9 Sustainability Trends in 2024

As we look towards the year ahead in the sustainability space, we see several key trends shaping the 2024 agenda, both being challenges and opportunities for UK SMEs. They are coming at different rates and not hitting every sector – yet – but we have listed a few to watch out for.

1. Circular Economy

The concept of the circular economy involves rethinking the ‘traditional’ linear production and consumption models to create a closed-loop system where resources are reused, recycled, and regenerated. By embracing circularity, businesses can not only reduce waste but also unlock new revenue streams and drive innovation, and in some cases, recycled inputs can cost less than virgin materials. Great examples include, UK-based SMEs like Toast Ale are pioneering circular business models by upcycling surplus bread into craft beer, thereby reducing food waste and contributing to a more sustainable food system. Another amazing story is Elvis & Kresse, using reclaimed Firehoses to make luxury consumer products.

2. Climate Resilience

With the adverse impacts of climate change in front of us, businesses must consider resilience strategies to adapt and thrive in this changing environment. UK SMEs operating in sectors vulnerable to climate risks, such as agriculture and tourism, or event anyone who transports temperature-sensitive products, are proactively investing in climate-resilient infrastructure and diversifying their revenue streams. Best practice for businesses would be to understand a climate risk assessment for their whole value chain to understand the threats to their business model.

3. Supply Chain Transparency

Consumer demand for transparency and accountability in supply chains is driving businesses to adopt technologies that give them greater traceability and visibility. By enhancing supply chain transparency, SMEs can build trust with customers, especially in the B2B environment but increase for consumers, as they care where their products have come from. There are several tools available, but something like Veriso, offers support to map, record, and improve your supply chain, wherever they are in the world.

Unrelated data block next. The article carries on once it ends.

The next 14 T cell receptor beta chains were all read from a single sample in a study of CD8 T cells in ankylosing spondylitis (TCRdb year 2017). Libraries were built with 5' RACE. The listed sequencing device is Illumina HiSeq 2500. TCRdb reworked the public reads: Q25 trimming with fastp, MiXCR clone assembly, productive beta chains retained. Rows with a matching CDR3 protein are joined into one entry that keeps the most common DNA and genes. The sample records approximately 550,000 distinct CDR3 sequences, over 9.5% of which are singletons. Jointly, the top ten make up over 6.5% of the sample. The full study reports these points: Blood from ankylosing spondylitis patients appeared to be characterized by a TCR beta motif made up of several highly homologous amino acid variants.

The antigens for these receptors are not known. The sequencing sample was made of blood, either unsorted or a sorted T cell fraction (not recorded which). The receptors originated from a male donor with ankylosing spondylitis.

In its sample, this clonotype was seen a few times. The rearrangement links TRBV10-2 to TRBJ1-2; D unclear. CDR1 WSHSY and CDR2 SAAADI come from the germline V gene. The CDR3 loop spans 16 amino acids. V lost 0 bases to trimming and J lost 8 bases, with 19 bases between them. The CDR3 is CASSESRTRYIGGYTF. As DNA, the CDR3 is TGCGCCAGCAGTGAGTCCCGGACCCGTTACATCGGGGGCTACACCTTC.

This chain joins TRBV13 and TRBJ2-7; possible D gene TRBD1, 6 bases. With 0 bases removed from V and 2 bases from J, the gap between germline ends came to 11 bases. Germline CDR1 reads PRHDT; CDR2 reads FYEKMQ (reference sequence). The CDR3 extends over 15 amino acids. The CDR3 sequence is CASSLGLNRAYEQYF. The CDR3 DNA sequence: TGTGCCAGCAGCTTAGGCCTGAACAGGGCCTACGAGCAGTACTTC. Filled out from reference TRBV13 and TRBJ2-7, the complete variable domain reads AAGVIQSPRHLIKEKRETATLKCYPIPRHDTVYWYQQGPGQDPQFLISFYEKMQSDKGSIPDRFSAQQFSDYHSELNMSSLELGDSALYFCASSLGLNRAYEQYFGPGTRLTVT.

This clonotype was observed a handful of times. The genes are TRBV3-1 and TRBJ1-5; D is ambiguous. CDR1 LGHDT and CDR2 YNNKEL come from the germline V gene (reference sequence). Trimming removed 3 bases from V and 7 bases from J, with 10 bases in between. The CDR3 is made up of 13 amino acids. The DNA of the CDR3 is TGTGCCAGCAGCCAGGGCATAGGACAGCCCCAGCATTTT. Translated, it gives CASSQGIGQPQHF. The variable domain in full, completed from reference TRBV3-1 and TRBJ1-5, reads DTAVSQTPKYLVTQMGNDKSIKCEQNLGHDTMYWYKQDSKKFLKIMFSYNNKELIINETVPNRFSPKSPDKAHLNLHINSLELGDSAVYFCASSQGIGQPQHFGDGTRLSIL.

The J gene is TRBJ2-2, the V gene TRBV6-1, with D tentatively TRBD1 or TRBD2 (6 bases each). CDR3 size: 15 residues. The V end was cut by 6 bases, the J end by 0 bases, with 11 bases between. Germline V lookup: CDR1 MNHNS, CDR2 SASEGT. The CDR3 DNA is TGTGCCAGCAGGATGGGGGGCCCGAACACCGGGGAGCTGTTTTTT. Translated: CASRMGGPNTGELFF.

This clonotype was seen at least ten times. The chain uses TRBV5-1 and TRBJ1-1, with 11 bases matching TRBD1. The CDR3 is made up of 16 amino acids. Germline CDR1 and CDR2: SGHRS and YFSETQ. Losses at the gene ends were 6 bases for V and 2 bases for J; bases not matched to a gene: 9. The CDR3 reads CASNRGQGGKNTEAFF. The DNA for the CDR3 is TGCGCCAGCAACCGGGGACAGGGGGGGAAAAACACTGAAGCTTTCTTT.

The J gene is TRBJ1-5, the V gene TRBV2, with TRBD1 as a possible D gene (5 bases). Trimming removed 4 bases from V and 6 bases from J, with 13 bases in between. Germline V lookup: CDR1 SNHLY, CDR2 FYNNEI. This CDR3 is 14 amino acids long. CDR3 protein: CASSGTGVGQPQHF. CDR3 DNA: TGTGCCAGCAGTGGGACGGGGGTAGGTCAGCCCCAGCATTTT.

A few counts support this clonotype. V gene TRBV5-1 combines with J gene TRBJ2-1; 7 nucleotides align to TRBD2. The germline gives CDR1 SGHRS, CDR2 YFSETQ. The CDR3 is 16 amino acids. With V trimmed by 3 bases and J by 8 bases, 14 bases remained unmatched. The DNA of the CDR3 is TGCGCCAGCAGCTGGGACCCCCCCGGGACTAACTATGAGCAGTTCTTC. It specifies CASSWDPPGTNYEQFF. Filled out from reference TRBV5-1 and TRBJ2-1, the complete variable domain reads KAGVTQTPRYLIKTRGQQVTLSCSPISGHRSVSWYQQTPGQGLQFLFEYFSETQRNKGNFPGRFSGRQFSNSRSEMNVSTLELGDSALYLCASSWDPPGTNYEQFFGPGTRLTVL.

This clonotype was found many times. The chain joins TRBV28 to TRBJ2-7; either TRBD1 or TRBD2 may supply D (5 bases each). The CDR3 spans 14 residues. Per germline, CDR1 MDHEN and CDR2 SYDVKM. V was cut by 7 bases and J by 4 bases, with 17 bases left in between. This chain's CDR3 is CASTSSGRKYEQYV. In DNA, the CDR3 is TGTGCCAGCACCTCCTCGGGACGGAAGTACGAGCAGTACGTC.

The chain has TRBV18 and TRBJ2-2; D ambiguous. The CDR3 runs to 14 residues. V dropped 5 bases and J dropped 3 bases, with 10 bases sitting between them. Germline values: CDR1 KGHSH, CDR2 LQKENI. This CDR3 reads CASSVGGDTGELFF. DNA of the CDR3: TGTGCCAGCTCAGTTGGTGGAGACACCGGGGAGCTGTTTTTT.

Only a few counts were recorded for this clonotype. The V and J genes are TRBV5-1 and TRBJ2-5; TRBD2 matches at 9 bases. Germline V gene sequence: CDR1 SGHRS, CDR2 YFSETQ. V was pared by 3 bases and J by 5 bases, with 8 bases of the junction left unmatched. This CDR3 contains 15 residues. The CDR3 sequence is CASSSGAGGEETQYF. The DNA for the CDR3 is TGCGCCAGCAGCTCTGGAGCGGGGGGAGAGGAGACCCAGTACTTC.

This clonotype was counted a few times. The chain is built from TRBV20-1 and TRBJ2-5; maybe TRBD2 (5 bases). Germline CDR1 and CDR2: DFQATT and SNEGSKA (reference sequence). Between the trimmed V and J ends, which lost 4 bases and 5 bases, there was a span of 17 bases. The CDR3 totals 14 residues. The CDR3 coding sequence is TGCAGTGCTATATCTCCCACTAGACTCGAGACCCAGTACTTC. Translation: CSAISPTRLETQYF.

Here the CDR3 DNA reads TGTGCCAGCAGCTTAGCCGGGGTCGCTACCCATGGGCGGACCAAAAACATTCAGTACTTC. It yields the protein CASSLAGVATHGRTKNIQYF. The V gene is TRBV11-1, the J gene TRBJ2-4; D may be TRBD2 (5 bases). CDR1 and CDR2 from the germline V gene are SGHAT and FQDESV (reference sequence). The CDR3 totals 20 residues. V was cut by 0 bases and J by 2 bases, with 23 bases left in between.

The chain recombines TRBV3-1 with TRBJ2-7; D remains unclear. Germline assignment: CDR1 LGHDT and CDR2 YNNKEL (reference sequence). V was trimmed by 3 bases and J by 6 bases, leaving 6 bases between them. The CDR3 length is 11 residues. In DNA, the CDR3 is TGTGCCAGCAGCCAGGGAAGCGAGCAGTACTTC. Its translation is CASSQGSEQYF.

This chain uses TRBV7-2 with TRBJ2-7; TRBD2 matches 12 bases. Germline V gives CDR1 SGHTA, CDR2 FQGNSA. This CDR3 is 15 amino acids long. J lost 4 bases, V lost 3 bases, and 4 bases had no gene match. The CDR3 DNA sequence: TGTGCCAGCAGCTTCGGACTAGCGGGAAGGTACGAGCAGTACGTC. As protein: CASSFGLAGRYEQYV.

4. Sustainable Finance

The integration of environmental, social, and governance (ESG) criteria into investment decisions is reshaping the financial landscape. UK SMEs looking to access funding for sustainable initiatives can explore options such as green bonds, impact investing, and ESG-focused financing. UK-based renewable energy developer Good Energy successfully raised capital through green bonds to finance the development of renewable energy projects, demonstrating the growing appetite for sustainable finance solutions among investors.

5. Decarbonisation

The transition to a low-carbon economy is gaining momentum globally, driven by regulatory requirements and market forces. Businesses across various sectors, from manufacturing to transportation, are adopting measures to reduce their carbon footprint.

It is no longer a ‘tick-box’ exercise. Customers want to know what your reduction plans are and your targets to achieve Net Zero. By way of example, if you are part of the NHS Supply Chain,  you are increasingly being asked to publish your plans to be on a framework with them.